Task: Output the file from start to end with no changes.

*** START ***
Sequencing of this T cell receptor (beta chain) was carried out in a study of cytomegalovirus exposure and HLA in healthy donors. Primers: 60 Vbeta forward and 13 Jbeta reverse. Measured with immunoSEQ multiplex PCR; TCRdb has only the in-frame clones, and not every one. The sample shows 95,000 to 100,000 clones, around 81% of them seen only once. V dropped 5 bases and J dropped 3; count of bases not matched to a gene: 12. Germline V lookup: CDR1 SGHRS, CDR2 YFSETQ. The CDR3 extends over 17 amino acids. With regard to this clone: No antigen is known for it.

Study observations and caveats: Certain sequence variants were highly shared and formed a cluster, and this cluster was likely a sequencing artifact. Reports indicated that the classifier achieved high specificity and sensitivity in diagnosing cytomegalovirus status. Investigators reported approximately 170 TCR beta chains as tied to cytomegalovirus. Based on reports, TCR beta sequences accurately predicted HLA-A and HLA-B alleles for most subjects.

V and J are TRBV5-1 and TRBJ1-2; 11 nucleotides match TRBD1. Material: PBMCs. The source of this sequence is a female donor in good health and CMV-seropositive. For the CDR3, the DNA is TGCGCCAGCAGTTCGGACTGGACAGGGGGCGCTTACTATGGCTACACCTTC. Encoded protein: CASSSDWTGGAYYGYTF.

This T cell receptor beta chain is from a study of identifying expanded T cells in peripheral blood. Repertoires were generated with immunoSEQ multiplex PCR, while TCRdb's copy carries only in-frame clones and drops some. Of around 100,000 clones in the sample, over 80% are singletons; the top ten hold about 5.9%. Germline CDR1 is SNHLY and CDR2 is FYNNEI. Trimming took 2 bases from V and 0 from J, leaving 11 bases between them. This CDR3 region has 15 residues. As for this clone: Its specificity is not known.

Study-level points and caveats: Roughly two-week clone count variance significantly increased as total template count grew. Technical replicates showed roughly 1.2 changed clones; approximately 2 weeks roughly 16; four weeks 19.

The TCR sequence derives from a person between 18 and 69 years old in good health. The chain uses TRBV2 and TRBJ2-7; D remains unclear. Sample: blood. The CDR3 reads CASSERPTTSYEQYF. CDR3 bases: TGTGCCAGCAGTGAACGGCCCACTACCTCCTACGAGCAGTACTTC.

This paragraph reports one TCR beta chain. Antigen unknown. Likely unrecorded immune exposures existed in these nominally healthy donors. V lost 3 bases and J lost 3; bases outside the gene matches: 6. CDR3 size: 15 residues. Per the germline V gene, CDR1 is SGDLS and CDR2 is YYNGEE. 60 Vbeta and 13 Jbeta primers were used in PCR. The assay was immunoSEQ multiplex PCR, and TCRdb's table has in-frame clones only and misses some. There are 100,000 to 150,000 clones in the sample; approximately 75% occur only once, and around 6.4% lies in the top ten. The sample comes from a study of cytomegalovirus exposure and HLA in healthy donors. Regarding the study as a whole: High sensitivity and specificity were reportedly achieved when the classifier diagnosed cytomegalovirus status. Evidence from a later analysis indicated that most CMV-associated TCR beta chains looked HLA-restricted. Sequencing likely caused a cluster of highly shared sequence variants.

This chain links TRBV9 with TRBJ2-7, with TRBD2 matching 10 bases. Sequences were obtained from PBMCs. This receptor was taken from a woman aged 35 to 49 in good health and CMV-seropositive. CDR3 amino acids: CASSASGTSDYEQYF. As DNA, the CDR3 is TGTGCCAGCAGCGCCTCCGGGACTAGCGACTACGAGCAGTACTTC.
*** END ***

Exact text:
Sequencing of this T cell receptor (beta chain) was carried out in a study of cytomegalovirus exposure and HLA in healthy donors. Primers: 60 Vbeta forward and 13 Jbeta reverse. Measured with immunoSEQ multiplex PCR; TCRdb has only the in-frame clones, and not every one. The sample shows 95,000 to 100,000 clones, around 81% of them seen only once. V dropped 5 bases and J dropped 3; count of bases not matched to a gene: 12. Germline V lookup: CDR1 SGHRS, CDR2 YFSETQ. The CDR3 extends over 17 amino acids. With regard to this clone: No antigen is known for it.

Study observations and caveats: Certain sequence variants were highly shared and formed a cluster, and this cluster was likely a sequencing artifact. Reports indicated that the classifier achieved high specificity and sensitivity in diagnosing cytomegalovirus status. Investigators reported approximately 170 TCR beta chains as tied to cytomegalovirus. Based on reports, TCR beta sequences accurately predicted HLA-A and HLA-B alleles for most subjects.

V and J are TRBV5-1 and TRBJ1-2; 11 nucleotides match TRBD1. Material: PBMCs. The source of this sequence is a female donor in good health and CMV-seropositive. For the CDR3, the DNA is TGCGCCAGCAGTTCGGACTGGACAGGGGGCGCTTACTATGGCTACACCTTC. Encoded protein: CASSSDWTGGAYYGYTF.

This T cell receptor beta chain is from a study of identifying expanded T cells in peripheral blood. Repertoires were generated with immunoSEQ multiplex PCR, while TCRdb's copy carries only in-frame clones and drops some. Of around 100,000 clones in the sample, over 80% are singletons; the top ten hold about 5.9%. Germline CDR1 is SNHLY and CDR2 is FYNNEI. Trimming took 2 bases from V and 0 from J, leaving 11 bases between them. This CDR3 region has 15 residues. As for this clone: Its specificity is not known.

Study-level points and caveats: Roughly two-week clone count variance significantly increased as total template count grew. Technical replicates showed roughly 1.2 changed clones; approximately 2 weeks roughly 16; four weeks 19.

The TCR sequence derives from a person between 18 and 69 years old in good health. The chain uses TRBV2 and TRBJ2-7; D remains unclear. Sample: blood. The CDR3 reads CASSERPTTSYEQYF. CDR3 bases: TGTGCCAGCAGTGAACGGCCCACTACCTCCTACGAGCAGTACTTC.

This paragraph reports one TCR beta chain. Antigen unknown. Likely unrecorded immune exposures existed in these nominally healthy donors. V lost 3 bases and J lost 3; bases outside the gene matches: 6. CDR3 size: 15 residues. Per the germline V gene, CDR1 is SGDLS and CDR2 is YYNGEE. 60 Vbeta and 13 Jbeta primers were used in PCR. The assay was immunoSEQ multiplex PCR, and TCRdb's table has in-frame clones only and misses some. There are 100,000 to 150,000 clones in the sample; approximately 75% occur only once, and around 6.4% lies in the top ten. The sample comes from a study of cytomegalovirus exposure and HLA in healthy donors. Regarding the study as a whole: High sensitivity and specificity were reportedly achieved when the classifier diagnosed cytomegalovirus status. Evidence from a later analysis indicated that most CMV-associated TCR beta chains looked HLA-restricted. Sequencing likely caused a cluster of highly shared sequence variants.

This chain links TRBV9 with TRBJ2-7, with TRBD2 matching 10 bases. Sequences were obtained from PBMCs. This receptor was taken from a woman aged 35 to 49 in good health and CMV-seropositive. CDR3 amino acids: CASSASGTSDYEQYF. As DNA, the CDR3 is TGTGCCAGCAGCGCCTCCGGGACTAGCGACTACGAGCAGTACTTC.